House approves initiative to rein in Whitmer emergency powers
A 1945 law Governor Gretchen Whitmer relied on to issue emergency orders during the early weeks of the COVID-19 pandemic was repealed Wednesday by a vote by the state House of Representatives.
“I will not be voting ‘yes’ today,” said Republican Representative Jack O’Malley. “I will be voting ‘hell yes.’”
The House vote was the culmination of a business-led petition drive to rein in Whitmer’s use of emergent powers. The vote in the Republican-led House was largely along party lines, with three Democrats crossing over to vote “yes.”
Republican Representative Sarah Lightner said the measure allows the Legislature to reclaim its place as an equal branch of government.
“This is not about any one governor,” she said. “This is about letting the people of Michigan know that no longer will a governor be allowed to use a loophole to rule over the state unilaterally and indefinitely.”
The initiative was approved last week by the state Senate, which is also led by a GOP majority. The repeal will take effect right away with no way for Whitmer to veto it.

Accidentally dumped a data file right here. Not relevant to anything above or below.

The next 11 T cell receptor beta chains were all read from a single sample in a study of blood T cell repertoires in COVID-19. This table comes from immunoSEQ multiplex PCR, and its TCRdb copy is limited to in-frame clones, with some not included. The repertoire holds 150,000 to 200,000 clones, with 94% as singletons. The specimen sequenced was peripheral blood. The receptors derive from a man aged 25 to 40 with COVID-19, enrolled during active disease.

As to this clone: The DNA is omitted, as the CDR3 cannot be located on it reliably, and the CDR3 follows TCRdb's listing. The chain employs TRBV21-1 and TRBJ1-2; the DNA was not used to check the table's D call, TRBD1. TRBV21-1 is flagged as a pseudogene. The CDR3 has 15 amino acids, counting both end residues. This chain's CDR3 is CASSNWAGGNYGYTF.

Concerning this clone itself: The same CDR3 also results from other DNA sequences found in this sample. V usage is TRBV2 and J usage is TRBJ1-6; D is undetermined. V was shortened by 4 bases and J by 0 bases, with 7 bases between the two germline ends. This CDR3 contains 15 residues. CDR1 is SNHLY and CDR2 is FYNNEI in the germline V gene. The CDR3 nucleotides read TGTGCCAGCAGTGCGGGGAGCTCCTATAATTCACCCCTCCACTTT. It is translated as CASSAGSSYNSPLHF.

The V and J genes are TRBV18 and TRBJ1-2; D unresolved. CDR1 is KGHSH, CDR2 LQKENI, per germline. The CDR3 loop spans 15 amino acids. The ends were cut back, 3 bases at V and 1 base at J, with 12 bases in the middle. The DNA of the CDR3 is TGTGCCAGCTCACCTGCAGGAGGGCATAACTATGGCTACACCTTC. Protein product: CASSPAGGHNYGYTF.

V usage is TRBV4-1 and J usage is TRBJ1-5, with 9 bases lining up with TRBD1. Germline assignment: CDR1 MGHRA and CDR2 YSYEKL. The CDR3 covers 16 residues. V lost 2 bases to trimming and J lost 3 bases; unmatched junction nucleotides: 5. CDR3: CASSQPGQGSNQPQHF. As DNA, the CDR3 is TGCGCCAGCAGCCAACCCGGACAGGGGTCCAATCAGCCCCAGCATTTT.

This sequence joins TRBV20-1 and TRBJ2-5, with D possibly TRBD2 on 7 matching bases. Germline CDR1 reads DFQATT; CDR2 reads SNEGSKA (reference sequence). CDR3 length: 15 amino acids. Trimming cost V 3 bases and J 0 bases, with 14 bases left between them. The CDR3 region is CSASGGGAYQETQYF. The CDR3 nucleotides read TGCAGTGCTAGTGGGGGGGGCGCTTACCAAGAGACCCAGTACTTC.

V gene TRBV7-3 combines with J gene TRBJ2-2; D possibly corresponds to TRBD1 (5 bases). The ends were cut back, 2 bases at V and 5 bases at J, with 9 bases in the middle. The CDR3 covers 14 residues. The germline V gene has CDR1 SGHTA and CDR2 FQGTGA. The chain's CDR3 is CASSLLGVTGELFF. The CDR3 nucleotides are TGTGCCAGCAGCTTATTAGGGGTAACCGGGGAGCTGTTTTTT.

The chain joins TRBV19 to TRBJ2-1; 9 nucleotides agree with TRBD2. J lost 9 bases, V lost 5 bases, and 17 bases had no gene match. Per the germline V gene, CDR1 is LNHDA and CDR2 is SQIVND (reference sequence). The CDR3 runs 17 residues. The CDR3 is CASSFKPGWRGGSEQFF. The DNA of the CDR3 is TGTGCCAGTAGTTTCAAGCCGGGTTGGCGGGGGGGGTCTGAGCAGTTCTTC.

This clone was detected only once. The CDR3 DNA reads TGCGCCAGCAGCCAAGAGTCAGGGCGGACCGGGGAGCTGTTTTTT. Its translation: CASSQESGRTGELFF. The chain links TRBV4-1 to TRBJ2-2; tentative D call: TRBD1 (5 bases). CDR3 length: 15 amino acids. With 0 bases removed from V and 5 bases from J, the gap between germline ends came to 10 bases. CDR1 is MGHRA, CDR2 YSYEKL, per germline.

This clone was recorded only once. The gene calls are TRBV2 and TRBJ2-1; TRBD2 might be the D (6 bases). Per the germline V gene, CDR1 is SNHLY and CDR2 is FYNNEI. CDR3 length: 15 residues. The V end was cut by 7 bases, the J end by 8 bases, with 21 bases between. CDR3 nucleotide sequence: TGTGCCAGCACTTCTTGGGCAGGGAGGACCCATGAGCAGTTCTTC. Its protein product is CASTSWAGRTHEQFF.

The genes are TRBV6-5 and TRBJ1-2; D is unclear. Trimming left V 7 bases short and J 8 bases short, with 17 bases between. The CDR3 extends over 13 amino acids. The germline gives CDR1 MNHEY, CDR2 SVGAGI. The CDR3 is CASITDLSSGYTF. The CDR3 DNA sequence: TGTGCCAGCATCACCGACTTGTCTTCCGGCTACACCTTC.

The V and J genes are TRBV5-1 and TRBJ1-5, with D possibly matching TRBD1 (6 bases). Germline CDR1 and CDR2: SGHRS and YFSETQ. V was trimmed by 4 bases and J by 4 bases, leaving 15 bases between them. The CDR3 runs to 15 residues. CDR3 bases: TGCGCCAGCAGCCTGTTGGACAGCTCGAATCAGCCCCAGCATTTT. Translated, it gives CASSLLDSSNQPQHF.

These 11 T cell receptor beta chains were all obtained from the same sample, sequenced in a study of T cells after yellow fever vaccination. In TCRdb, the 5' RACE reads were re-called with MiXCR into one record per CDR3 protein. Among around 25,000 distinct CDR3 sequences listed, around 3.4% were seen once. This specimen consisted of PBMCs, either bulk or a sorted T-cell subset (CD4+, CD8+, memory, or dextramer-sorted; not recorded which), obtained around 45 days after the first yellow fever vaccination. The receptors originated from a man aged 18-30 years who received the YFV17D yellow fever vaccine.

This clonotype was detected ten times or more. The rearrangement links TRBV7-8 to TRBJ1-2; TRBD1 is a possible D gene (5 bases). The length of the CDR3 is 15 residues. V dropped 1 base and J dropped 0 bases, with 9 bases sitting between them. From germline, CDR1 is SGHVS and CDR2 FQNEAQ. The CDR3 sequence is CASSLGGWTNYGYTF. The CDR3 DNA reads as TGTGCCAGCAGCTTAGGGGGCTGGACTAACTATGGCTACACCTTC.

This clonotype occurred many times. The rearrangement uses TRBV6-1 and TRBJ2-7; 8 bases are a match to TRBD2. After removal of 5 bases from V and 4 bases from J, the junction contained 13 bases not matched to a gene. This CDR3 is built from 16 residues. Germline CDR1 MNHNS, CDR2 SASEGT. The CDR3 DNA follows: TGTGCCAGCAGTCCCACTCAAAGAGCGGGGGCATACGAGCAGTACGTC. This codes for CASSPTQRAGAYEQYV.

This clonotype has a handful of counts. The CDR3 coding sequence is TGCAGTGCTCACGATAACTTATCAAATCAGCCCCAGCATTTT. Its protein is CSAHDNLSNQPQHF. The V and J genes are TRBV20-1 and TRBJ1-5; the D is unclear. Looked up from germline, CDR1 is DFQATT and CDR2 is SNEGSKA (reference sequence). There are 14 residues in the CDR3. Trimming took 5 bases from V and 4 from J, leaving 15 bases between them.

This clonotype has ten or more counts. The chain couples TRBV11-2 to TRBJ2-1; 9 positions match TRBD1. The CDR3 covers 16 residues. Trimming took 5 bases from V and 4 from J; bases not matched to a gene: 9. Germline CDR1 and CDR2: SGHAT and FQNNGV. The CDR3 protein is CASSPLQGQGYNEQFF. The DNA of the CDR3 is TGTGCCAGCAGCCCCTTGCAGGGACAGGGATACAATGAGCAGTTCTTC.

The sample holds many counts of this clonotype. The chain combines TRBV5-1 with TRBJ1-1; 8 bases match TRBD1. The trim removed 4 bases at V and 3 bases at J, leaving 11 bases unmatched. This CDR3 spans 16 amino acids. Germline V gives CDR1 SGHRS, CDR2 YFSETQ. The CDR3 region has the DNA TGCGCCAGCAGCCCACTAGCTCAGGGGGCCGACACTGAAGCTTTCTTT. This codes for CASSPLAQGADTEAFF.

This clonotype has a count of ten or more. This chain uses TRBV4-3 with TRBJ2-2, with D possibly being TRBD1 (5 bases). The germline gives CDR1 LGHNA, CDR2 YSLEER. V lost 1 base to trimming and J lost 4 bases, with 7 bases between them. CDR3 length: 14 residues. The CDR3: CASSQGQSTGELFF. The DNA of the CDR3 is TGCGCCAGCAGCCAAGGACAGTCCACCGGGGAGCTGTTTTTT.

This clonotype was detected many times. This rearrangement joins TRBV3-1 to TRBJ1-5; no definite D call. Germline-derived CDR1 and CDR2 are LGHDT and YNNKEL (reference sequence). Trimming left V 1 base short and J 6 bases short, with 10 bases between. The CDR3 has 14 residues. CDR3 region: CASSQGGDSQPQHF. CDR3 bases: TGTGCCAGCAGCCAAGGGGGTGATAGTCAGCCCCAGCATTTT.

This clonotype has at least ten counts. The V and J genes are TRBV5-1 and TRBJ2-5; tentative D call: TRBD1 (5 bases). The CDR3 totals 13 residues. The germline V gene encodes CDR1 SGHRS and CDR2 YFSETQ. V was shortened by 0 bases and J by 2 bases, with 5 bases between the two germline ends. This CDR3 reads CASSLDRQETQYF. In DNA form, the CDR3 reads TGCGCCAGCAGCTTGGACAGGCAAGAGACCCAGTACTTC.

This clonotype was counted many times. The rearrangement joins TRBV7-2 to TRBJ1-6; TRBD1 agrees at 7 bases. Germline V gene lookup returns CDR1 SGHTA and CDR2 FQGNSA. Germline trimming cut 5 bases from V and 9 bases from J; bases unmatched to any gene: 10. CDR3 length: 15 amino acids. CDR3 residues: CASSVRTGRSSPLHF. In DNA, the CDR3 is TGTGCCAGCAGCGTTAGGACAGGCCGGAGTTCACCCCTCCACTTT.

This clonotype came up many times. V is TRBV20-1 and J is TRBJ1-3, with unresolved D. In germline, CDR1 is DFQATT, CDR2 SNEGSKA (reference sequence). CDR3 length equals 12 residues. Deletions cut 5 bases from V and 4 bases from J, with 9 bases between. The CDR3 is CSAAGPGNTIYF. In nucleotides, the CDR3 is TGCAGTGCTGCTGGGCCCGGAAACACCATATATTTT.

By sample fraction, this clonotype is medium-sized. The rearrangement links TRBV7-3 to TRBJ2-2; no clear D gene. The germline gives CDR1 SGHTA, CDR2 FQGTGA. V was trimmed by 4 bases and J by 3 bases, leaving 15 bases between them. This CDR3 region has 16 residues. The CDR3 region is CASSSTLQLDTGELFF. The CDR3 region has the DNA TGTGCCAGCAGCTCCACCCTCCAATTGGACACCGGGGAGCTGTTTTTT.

Democrats argued the initiative is unnecessary since the law was already struck down in court. A separate emergency powers law remains on the books, but it requires a governor to periodically get the Legislature to approve any extensions.
A rejection by the House or the Senate would have sent the initiative to voters to approve or reject.
Democratic Representative Mari Manoogian said the initiative should go to the ballot “so that every single Michigander has an opportunity to voice their opinion about this.”
The group behind the petition campaign is making plans to launch another signature drive. This one would take aim at the Michigan Department of Health and Human Services’ powers to issue emergency orders.